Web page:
Employment

How traditional crafts like clog making and sign-writing are providing an alternative to the 9 to 5

Looking for something beyond the computer screen? Consider clog making

REBECCA STRUTHERS, Watchmaker &; historian, STAFFORDSHIRE

Rebecca Struthers, watchmaker and historian, Staffordshire. Image: Andy Pilsbury

The government wants to give you a job. In a bid to compete with global players, the UK’s strategy has emphasised certain professions over others, particularly those in maths, tech and finance. Whether encouraging workers in the arts to retrain in cyber, or Prime Minister Rishi Sunak’s pledge to cap the number of “low-value” degrees, the government’s aim seems clear: get out of the arts and into the office.  

It’s estimated that one-third of us are unhappy with our jobs, according to data from job site Indeed. Mix that with a desire for slower, more traditional ways of living, you wonder if some of us would prefer our next job to be low-tech rather than high-tech. 

So what can be done for workers seeking something beyond the computer screen? We asked five heritage craft professionals on the risks and rewards of carving out your own path through traditional crafts, and for their advice on seeking out a job from the past. 

Rebecca Struthers  watchmaker and historian, Staffordshire

I love making stuff. My love is getting my hands dirty. It’s such a pleasure to be able to come up with ideas and bring them to a reality. I love how diverse the subject is; it brings together so many disciplines. You get to be an engineer, a designer, an artist. It always keeps you on your toes. 

I started my training back in 2003 doing a diploma silversmith course. I dropped out of school halfway through my A levels and ran off to art school – that’s where I found watchmaking.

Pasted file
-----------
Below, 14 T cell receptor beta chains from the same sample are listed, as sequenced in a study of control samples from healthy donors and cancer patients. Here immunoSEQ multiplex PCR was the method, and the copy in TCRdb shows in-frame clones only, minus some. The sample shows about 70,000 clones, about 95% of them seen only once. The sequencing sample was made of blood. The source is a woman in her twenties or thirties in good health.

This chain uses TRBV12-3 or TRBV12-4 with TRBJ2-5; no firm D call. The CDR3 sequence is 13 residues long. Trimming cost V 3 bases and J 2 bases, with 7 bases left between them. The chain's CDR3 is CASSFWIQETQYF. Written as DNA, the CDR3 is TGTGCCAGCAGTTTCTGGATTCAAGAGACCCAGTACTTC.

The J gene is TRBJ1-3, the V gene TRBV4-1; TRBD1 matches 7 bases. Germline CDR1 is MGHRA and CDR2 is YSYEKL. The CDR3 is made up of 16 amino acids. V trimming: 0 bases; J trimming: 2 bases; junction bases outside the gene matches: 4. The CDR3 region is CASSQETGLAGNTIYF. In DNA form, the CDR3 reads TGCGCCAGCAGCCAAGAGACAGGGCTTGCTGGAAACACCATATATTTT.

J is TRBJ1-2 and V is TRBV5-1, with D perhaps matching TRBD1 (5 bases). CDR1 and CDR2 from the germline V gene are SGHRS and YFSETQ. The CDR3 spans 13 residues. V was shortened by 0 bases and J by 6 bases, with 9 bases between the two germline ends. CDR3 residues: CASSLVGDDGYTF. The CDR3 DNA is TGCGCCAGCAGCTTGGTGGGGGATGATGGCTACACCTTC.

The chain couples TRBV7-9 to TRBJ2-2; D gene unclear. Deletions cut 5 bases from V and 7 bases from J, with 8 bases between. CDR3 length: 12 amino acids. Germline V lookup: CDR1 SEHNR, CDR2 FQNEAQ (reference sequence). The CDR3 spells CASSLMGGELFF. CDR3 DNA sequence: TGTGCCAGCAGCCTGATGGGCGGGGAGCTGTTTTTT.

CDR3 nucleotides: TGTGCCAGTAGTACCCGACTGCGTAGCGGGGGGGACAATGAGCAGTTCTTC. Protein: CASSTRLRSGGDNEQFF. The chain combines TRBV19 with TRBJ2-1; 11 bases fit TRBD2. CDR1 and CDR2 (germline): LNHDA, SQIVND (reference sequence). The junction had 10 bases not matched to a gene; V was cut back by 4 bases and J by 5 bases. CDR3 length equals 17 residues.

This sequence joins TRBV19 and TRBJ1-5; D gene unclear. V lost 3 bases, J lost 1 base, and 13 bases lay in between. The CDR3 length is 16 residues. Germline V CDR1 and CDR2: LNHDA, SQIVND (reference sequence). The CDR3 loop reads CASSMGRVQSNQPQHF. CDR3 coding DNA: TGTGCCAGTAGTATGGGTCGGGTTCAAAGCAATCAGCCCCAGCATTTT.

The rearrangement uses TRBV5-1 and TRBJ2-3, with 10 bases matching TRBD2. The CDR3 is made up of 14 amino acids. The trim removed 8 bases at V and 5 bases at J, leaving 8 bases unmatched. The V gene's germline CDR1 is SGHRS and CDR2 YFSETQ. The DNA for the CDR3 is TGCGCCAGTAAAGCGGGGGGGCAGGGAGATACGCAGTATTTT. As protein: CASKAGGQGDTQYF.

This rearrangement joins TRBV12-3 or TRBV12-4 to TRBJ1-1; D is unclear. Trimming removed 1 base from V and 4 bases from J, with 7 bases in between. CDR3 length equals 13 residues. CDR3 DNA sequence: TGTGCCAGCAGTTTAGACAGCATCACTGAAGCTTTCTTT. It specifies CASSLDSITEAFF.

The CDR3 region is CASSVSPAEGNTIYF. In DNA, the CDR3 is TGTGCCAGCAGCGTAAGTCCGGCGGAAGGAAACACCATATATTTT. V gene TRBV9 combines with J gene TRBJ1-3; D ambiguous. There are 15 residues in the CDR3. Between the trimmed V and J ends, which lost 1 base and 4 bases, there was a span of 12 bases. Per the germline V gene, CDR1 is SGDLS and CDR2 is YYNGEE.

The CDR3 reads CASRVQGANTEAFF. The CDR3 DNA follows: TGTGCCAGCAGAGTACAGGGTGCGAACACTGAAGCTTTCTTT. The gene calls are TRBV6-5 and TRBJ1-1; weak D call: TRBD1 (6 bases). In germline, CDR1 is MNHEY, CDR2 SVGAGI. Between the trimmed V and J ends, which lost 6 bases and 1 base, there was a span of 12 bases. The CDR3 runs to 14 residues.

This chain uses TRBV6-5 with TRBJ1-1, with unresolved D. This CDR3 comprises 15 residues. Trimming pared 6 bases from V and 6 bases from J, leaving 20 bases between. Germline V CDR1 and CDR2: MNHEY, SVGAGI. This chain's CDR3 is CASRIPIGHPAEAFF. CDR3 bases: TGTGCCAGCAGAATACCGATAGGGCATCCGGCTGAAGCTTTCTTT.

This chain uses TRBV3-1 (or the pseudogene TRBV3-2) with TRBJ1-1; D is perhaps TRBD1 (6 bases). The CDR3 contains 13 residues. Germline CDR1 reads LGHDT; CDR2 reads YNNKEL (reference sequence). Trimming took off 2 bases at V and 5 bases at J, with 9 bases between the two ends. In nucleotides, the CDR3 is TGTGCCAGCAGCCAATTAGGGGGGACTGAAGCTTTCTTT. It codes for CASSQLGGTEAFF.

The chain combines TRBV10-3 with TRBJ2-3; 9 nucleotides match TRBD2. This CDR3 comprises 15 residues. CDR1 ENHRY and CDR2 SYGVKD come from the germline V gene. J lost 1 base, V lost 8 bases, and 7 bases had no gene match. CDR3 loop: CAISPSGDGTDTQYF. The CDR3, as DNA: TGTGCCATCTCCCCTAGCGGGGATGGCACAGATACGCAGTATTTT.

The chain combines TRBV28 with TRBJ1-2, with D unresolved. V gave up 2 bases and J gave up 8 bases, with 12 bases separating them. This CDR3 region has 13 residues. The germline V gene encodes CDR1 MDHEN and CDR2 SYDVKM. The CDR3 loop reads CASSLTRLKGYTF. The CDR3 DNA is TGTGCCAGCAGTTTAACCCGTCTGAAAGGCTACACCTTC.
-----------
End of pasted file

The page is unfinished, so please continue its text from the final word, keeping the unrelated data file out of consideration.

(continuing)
It’s very hand-skill based, and I was lucky that the courses I did were very practical. None of the courses that I took exist today in the same form. 

Horology – the study of time and the art of measuring it – is something we take for granted. Most people don’t need a wristwatch anymore, but why do we need fashion? Really, we could all just go around in a bin sack. 

I love how diverse our clients’ interests are. We have some who are collectors of watches, they maybe have a particular interest in independent watchmakers, but we also have many who are collectors more generally.  

We’ve recently completed our very first completely in-house watch for which we’ve made virtually every component ourselves (except the jewels, mainspring and hairspring). The project took over six years to complete. We’ve also restored some incredibly rare watches that looked like they were recovered from the Titanic, some of which took a few years of on-and-off work. 

The best course at the moment is in Manchester at the British School of Watchmaking, which is a 3,000-hour course. Apprenticeships used to be more than seven years. Some courses are even sponsored by brands so you can be paid to learn and leave without debt.  

That said, it takes a long time and a lot of patience. One of our ex-apprentices complained how there was no handbook to go to – so it’s a lot to ask of someone! It’s a calling.